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Jack MacHeath

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Jack MacHeath, also known as Mac the Knife, is a charismatic butcher and is believed to be the notorious serial murderer, Jack the Ripper. He is also a direct descendant of the 18th-century highwayman MacHeath a.k.a. Mack the Knife.

HistoryEdit

MacHeath was suspected for being responsible for the White Chapel murders in the 1880s before he escaped England on ship to South America. In April 1910, MacHeath returned to England after a twenty-two year absence and immediately takes to murdering prostitutes again; among them was Lulu. MacHeath's return led to the suspicion of intelligence chief Mycroft Holmes to suspect that the murderer may have some connection to one of Thomas Carnacki's vision of a bloodshed waterfront, in which he sent the League to investigate MacHeath.

Eventually, MacHeath was instead caught by the authorities and was about to be hang without trial as Mycroft was worried that a trial might bring to light the involvement of the 14th Earl of Gurney in the original Ripper murders, whom he was responsible for MacHeath's last victim, Grace, in the 1880s. MacHeath sang his last plea from the gallows until he was vouched by a message from the 14th Earl of Gurney who confesses to all the original Ripper crimes, making MacHeath a freed man. At the same time, Carnacki's vision of bloodshed on the waterfront was not tied to MacHeath but to Pirate Jenny's actions with the Nautilus.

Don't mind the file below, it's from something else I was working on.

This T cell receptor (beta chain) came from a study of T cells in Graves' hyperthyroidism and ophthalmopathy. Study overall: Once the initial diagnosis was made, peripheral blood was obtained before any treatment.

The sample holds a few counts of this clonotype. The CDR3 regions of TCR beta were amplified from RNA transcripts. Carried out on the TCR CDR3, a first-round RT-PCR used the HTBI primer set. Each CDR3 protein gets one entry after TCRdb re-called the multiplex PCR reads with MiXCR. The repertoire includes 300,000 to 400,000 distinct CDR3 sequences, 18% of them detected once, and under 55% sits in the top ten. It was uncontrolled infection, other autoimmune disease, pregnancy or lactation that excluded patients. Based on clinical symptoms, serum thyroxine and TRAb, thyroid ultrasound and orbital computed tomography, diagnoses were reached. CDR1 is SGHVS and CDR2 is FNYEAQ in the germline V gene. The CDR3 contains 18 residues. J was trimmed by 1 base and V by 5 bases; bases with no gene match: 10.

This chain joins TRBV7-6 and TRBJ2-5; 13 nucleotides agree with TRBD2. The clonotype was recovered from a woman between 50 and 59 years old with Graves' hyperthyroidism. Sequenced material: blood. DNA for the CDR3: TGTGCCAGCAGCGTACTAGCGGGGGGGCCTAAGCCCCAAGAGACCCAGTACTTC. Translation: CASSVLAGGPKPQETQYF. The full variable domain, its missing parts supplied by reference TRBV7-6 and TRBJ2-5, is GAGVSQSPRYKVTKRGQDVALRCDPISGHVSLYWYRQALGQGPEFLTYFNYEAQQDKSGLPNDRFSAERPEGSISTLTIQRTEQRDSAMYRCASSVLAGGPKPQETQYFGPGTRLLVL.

MacHeath went to the devastated waterfront, uniting with Suki Tawdry, while witnessing the League and singing and dancing to a modified version of "What Keeps Mankind Alive?"

Source materialEdit

Jack MacHeath is meant to be a decendant of Mack the Knife, from the song with the same name in The Threepenny Opera. The idea of MacHeath's first name Jack, in furthering the connection to Jack the Ripper, is based on Alan Moore's idea. Alan Moore had previously used Jack the Ripper as the focus of his graphic novel From Hell.

FilmEdit

"Jack the Ripper" is briefly mentioned in the film adaptation by Rodney Skinner as a comment about the estate on which Dorian Gray lives. In the novelisation, Edward Hyde compliments the Ripper's murders as superior to his own, saying "must have come straight from Hell, and then gone back there", an obvious reference to Alan Moore's other notable graphic novel From Hell.

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